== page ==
Short of realigning the track, Translink is doing all it can to reduce traffic queues at Trooperslane railway crossing.
That was the message from East Antrim MLA Stewart Dickson after he raised users’ complaints about the problem with the public transport company.
Mr Dickson said: “The crossing, installed a few years ago, is a manually controlled barrier (MCB) which I understand, is the safest option on the network. It is designed to encourage road users to be cautious and safe when crossing over the railway.
“Traffic does back up onto the B90 but what happens with this type of barrier is that a signaller will receive an audible warning of trains approaching Trooperslane. The signaller will then initiate the crossing sequence whilst viewing the operation via remote CCTV; audible yodels will immediately sound at the crossing, yellow road lights will also be displayed for three seconds, after which red road lights will flash and after five to seven seconds the lead barriers will begin to descend. This is to allow anyone already entering the crossing the opportunity to exit.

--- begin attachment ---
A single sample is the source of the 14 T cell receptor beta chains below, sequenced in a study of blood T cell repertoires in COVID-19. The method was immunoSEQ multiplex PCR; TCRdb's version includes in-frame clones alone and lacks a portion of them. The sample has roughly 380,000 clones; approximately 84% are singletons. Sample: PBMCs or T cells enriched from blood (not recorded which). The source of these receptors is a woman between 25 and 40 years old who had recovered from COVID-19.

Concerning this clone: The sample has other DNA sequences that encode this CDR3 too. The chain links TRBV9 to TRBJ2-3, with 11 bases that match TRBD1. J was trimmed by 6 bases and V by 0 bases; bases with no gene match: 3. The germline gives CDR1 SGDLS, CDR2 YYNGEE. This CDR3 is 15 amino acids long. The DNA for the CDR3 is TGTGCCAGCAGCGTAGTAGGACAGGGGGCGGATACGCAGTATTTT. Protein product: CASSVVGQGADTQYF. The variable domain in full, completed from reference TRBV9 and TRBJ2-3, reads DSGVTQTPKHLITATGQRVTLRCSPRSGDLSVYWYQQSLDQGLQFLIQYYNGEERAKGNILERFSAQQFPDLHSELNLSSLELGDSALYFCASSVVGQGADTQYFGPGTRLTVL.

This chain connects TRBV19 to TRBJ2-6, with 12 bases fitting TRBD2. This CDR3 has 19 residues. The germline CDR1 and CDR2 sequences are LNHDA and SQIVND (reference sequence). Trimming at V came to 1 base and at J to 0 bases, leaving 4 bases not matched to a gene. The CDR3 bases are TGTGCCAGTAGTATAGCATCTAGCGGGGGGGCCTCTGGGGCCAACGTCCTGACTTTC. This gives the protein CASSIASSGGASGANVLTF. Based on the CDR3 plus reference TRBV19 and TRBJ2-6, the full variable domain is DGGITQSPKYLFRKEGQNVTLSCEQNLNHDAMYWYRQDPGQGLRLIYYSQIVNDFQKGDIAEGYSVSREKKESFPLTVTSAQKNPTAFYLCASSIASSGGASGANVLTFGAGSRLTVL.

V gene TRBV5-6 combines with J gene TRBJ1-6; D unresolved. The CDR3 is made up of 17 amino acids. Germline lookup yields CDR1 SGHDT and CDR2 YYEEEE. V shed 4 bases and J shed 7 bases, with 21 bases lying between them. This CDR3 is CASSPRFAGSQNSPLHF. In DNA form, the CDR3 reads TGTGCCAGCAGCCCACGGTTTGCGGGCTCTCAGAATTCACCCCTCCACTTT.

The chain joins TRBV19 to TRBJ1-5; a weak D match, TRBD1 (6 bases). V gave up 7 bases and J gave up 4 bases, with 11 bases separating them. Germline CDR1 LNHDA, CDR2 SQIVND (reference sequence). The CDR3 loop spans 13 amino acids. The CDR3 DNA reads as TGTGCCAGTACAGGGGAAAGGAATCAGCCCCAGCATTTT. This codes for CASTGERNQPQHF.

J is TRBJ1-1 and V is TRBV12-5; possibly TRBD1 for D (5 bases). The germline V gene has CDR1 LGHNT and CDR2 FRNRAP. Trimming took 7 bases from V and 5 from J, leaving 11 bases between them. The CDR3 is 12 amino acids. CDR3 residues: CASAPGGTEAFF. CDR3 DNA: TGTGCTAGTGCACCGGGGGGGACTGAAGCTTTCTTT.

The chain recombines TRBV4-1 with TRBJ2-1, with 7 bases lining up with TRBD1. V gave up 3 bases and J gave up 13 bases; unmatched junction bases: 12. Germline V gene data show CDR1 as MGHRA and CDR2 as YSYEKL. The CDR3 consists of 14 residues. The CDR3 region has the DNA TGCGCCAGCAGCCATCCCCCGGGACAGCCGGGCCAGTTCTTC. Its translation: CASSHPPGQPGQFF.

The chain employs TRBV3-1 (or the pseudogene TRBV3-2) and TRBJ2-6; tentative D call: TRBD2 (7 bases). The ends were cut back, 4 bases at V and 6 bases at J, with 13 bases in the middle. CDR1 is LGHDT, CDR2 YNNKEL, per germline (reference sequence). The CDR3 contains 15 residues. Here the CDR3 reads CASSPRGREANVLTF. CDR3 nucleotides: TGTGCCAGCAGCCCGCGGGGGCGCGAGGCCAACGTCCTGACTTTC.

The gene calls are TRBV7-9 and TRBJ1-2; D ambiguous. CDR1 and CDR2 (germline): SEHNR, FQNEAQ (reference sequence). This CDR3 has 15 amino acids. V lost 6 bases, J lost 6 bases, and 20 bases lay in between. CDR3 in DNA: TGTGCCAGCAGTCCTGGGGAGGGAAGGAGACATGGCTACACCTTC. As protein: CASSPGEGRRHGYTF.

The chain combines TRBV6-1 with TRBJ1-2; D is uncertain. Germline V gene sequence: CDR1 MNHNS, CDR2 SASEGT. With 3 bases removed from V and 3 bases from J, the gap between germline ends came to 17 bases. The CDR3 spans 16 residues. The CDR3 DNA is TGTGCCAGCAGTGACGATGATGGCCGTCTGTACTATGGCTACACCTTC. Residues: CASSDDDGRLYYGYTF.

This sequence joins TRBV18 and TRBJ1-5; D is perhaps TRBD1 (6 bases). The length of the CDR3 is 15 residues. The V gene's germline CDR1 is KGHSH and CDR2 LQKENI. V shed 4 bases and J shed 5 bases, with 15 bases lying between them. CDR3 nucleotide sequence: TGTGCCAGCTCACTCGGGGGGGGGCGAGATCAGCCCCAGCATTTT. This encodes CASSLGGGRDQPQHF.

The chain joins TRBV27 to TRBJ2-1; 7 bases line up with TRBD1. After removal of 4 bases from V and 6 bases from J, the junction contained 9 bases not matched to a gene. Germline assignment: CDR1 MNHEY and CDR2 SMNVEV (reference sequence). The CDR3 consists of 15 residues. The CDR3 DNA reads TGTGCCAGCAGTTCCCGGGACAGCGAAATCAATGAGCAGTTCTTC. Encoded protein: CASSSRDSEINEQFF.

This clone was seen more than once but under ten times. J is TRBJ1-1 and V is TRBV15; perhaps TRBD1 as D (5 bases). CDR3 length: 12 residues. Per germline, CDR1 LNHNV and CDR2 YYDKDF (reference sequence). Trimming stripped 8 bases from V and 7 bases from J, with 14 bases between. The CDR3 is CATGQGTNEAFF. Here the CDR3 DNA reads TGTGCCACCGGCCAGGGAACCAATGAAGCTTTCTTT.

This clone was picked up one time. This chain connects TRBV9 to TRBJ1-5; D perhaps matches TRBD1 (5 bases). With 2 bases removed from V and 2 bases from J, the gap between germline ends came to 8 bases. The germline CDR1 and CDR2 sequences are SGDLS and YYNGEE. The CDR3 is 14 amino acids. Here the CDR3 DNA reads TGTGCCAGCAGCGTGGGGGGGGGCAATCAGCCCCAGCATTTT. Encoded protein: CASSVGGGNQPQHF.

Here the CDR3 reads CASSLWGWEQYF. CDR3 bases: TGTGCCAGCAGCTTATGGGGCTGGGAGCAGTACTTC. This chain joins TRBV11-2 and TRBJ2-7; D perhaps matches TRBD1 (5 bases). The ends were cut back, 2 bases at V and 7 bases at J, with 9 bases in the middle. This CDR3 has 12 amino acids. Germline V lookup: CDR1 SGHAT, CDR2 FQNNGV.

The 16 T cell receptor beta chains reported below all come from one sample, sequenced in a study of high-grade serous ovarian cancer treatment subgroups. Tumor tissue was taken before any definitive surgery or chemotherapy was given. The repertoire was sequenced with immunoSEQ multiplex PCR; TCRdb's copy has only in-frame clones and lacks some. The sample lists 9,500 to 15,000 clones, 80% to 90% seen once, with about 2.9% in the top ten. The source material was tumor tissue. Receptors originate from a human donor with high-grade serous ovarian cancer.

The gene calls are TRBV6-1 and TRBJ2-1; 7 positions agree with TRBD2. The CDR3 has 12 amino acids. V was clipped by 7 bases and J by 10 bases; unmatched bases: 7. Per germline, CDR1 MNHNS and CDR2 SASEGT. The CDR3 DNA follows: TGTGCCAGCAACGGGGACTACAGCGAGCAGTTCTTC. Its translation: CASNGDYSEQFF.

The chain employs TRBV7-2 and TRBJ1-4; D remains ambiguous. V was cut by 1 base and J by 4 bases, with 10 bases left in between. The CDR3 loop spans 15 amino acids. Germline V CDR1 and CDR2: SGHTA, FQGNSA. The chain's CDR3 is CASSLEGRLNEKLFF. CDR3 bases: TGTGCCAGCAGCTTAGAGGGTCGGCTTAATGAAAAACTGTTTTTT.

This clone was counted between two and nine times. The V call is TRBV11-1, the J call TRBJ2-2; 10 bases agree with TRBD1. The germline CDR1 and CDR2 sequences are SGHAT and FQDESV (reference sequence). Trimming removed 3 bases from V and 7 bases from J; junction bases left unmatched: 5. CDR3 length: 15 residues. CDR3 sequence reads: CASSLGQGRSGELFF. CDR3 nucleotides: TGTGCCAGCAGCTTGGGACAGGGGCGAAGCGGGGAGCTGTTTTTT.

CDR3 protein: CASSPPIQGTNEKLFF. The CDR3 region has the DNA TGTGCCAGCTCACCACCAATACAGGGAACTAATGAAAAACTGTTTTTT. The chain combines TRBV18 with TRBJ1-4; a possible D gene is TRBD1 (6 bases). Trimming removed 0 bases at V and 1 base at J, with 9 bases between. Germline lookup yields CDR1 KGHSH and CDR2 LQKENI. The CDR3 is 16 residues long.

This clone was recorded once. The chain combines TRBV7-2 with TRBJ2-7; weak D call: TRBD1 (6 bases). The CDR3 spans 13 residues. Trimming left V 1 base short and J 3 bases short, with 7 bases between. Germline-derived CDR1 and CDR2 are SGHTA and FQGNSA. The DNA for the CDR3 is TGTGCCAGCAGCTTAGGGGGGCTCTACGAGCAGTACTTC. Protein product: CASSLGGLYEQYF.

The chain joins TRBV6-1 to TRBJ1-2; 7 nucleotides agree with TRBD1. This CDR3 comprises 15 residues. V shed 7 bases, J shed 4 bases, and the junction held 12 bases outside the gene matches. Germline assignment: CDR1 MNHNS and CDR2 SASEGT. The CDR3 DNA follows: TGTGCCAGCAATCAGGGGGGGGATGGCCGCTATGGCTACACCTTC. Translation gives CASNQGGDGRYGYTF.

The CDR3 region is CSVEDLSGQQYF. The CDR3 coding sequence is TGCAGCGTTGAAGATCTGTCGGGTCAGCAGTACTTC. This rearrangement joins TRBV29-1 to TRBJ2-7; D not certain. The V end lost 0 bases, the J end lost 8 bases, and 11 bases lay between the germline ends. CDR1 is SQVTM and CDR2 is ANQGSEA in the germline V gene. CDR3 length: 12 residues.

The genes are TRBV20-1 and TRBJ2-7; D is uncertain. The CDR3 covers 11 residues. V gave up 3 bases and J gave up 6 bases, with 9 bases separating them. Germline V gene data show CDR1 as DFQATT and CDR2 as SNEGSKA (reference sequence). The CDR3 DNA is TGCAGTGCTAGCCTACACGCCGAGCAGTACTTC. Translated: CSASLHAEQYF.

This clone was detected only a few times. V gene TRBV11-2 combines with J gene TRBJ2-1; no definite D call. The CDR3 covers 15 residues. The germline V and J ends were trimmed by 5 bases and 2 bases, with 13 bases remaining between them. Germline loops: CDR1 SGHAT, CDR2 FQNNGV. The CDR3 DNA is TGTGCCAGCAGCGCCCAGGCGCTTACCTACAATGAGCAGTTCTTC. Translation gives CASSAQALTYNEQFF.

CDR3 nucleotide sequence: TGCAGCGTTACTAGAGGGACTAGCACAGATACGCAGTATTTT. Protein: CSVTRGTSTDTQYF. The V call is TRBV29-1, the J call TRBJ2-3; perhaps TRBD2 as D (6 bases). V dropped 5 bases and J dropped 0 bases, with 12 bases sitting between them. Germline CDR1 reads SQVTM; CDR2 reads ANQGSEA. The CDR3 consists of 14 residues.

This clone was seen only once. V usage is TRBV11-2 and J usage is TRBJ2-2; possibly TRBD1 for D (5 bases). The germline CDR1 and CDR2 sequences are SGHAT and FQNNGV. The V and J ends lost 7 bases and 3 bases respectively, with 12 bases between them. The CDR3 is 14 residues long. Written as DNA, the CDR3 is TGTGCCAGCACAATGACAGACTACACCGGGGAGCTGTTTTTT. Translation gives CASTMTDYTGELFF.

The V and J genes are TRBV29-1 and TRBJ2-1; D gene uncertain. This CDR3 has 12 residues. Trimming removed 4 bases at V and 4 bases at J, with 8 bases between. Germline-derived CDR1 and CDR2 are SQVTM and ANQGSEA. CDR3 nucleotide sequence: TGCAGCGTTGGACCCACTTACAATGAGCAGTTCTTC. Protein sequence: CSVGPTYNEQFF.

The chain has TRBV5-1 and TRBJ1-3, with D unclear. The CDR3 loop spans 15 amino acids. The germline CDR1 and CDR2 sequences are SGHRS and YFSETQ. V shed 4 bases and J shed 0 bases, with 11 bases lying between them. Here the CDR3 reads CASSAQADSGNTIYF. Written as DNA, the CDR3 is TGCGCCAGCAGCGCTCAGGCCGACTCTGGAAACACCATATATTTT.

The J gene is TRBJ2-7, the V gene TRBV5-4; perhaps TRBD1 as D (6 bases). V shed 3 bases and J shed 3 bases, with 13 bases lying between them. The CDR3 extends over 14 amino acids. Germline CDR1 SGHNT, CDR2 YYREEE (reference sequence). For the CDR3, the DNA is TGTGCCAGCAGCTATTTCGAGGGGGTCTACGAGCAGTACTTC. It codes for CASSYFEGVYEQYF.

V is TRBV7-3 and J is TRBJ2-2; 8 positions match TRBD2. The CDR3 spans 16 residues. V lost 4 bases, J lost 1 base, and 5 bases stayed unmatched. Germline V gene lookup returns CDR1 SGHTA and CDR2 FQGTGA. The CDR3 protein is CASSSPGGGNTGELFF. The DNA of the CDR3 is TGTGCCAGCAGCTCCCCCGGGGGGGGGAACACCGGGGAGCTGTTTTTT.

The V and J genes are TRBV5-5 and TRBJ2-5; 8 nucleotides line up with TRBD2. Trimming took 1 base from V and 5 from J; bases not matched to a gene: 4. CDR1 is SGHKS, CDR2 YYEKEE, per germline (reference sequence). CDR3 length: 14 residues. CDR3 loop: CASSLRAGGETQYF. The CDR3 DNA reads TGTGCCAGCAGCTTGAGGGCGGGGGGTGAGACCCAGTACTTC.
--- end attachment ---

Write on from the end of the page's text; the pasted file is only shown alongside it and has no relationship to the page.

“When the lead barriers have fully lowered, the exit barriers will begin to descend and take approximately five seconds to completely lower, after which the audible warning will cease.
“This type of crossing has protecting approach signals on both side of the crossing, so therefore, trains will not be given clearance to proceed via signals unless all four barriers are fully lowered and the operator (in Belfast Central Station) has visual confirmation (via CCTV) that the crossing is completely clear. Once that is ascertained the signaller will activate a ‘Crossing Clear’ button which will give clearance to proceed to approaching trains. When the train has passed the barriers will all raise.”
Translink, he added, attempts to schedule trains at the junction at the same time to reduce the number of barrier operations during the day.
“Having looked into this on behalf of several of my constituents I feel sure that all that can be done, apart from realigning the track, is being done.”
Reinforcing the safety message, a spokesperson for Translink said: “We are pleased to have had the opportunity to explain to our stakeholders how these systems work and demonstrate that they have been designed to maximise safety and minimise disruption to pedestrians and motorists.
“We would remind members of the public to take care at level crossings, adhere to warning signals and not to try to beat the barriers on foot, bicycle or in a vehicle.”